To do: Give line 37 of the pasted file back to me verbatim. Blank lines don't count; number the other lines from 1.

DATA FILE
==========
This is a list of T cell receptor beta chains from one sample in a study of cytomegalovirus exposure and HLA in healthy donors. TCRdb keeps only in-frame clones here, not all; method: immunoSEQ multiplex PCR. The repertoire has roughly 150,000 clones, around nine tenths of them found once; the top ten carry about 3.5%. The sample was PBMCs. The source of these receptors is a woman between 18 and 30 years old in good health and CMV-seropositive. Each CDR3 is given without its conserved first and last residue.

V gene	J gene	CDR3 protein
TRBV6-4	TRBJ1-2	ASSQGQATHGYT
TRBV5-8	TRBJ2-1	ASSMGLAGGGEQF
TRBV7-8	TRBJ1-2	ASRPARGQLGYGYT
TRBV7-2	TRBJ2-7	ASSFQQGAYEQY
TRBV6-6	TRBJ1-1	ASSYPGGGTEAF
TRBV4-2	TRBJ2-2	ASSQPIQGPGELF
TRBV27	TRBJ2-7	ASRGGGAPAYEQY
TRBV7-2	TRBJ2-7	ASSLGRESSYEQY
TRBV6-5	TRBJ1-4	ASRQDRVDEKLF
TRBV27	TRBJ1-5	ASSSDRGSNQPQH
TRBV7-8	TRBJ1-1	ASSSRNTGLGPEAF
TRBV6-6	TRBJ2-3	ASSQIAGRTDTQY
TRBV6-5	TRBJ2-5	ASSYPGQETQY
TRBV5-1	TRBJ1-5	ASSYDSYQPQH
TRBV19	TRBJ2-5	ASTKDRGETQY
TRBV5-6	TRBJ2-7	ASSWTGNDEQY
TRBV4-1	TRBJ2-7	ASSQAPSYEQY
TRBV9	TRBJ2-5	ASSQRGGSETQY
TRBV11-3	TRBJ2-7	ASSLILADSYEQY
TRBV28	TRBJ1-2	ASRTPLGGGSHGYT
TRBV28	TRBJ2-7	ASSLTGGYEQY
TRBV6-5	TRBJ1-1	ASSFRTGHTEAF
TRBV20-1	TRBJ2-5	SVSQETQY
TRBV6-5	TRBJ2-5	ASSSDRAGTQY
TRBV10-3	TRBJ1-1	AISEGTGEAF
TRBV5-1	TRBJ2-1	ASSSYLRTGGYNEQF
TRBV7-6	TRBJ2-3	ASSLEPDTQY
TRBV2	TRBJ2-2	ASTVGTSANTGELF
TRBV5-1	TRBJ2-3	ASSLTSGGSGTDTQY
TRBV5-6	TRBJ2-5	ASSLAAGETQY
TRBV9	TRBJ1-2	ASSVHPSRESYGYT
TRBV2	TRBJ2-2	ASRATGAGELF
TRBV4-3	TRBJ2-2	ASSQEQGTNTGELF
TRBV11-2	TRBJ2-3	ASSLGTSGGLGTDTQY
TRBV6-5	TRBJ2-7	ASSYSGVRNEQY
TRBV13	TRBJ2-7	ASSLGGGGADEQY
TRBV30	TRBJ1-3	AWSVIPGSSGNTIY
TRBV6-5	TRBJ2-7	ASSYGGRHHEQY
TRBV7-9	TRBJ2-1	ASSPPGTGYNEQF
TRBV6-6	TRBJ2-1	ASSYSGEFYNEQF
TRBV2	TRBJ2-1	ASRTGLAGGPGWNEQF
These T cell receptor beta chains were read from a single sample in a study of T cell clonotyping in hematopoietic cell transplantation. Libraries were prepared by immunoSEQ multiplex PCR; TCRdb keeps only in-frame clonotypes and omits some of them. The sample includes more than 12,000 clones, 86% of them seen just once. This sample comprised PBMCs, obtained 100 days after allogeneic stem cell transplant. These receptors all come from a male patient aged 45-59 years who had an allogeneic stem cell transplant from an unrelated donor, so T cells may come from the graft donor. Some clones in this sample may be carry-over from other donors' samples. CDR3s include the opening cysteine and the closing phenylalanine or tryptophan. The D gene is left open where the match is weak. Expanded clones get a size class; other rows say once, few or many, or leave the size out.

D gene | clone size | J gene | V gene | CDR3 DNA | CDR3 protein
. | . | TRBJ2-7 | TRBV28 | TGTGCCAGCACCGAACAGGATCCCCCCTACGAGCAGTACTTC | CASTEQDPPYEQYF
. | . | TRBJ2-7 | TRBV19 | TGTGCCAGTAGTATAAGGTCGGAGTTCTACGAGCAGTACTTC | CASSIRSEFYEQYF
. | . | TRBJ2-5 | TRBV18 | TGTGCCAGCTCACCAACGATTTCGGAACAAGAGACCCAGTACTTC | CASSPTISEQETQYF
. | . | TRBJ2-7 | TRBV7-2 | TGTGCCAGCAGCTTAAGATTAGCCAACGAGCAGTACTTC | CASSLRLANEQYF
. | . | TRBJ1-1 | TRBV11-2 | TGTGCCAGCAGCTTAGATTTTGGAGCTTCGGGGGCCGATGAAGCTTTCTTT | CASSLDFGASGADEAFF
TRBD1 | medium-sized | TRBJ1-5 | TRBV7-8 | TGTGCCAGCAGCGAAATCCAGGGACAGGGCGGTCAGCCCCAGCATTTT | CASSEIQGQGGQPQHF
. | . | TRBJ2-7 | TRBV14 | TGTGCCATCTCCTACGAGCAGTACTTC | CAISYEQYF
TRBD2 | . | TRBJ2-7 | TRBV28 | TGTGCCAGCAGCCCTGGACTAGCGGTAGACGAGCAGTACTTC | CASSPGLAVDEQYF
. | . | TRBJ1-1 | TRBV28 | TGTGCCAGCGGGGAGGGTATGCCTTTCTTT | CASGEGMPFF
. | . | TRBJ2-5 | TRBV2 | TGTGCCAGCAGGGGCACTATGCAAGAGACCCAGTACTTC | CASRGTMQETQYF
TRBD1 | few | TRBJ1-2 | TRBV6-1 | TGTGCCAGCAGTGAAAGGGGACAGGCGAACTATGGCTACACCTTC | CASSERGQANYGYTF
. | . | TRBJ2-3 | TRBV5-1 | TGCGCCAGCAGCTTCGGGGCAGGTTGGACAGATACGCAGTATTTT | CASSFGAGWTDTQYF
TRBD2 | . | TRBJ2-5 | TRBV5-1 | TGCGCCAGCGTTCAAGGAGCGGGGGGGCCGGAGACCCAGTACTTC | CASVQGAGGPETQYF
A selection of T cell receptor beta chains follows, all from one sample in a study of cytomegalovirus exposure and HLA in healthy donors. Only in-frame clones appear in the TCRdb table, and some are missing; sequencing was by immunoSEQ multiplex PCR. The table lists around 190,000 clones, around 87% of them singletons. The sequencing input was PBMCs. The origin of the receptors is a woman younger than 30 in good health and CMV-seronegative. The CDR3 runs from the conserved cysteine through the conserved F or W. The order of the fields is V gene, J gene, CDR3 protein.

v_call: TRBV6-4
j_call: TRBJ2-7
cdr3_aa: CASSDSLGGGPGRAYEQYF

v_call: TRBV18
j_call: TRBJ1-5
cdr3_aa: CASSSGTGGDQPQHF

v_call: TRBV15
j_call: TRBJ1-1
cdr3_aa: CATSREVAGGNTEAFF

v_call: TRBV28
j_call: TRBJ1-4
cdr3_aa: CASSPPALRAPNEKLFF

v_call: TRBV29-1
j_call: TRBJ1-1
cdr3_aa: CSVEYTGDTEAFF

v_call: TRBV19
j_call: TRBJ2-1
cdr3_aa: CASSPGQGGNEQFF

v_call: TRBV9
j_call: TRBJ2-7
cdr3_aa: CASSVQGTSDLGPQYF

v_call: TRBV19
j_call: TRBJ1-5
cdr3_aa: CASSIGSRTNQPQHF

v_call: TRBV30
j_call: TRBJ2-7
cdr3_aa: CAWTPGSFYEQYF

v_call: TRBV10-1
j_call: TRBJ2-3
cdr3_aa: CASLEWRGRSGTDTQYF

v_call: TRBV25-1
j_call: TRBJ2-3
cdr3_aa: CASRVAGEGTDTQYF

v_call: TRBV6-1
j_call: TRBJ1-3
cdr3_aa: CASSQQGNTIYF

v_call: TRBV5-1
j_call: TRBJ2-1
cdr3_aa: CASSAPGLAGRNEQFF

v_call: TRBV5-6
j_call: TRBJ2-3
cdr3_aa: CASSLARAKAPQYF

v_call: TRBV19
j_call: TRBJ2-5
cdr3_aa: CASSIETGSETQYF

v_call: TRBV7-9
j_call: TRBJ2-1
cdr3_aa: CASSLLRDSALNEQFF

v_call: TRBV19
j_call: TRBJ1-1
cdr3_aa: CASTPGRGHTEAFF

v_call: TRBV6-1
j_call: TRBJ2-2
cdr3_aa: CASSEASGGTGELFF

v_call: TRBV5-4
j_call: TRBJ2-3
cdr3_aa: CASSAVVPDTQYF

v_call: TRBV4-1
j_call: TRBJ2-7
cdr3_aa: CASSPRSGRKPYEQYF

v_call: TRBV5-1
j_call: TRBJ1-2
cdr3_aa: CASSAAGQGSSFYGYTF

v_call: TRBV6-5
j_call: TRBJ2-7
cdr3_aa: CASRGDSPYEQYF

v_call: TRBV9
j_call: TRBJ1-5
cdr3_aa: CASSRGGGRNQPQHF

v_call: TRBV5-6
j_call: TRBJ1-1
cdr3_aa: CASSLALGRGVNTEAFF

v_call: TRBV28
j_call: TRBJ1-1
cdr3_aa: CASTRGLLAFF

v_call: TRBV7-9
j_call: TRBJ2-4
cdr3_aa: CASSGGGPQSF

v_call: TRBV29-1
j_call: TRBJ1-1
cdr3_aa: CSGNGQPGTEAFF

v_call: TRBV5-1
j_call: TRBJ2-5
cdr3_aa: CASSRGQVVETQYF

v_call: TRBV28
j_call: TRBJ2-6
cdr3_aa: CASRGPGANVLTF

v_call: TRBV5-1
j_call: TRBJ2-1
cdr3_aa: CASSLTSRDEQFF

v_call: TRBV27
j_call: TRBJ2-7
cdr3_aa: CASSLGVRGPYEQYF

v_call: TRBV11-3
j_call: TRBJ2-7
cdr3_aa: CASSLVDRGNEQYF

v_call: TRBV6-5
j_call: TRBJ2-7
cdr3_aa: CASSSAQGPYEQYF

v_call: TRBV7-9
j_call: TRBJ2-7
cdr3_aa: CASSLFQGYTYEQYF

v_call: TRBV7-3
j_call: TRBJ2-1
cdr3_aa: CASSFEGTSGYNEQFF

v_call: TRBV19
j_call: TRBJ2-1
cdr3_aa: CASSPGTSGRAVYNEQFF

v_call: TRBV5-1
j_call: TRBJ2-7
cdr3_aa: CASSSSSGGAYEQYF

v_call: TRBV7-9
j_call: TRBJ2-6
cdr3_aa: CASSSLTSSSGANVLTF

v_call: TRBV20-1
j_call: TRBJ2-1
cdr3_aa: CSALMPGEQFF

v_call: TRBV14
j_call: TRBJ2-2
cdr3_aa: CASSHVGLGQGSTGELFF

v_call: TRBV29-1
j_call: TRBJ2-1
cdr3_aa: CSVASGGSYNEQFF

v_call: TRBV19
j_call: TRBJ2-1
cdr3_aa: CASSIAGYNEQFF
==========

TRBV6-5	TRBJ2-7	ASSYSGVRNEQY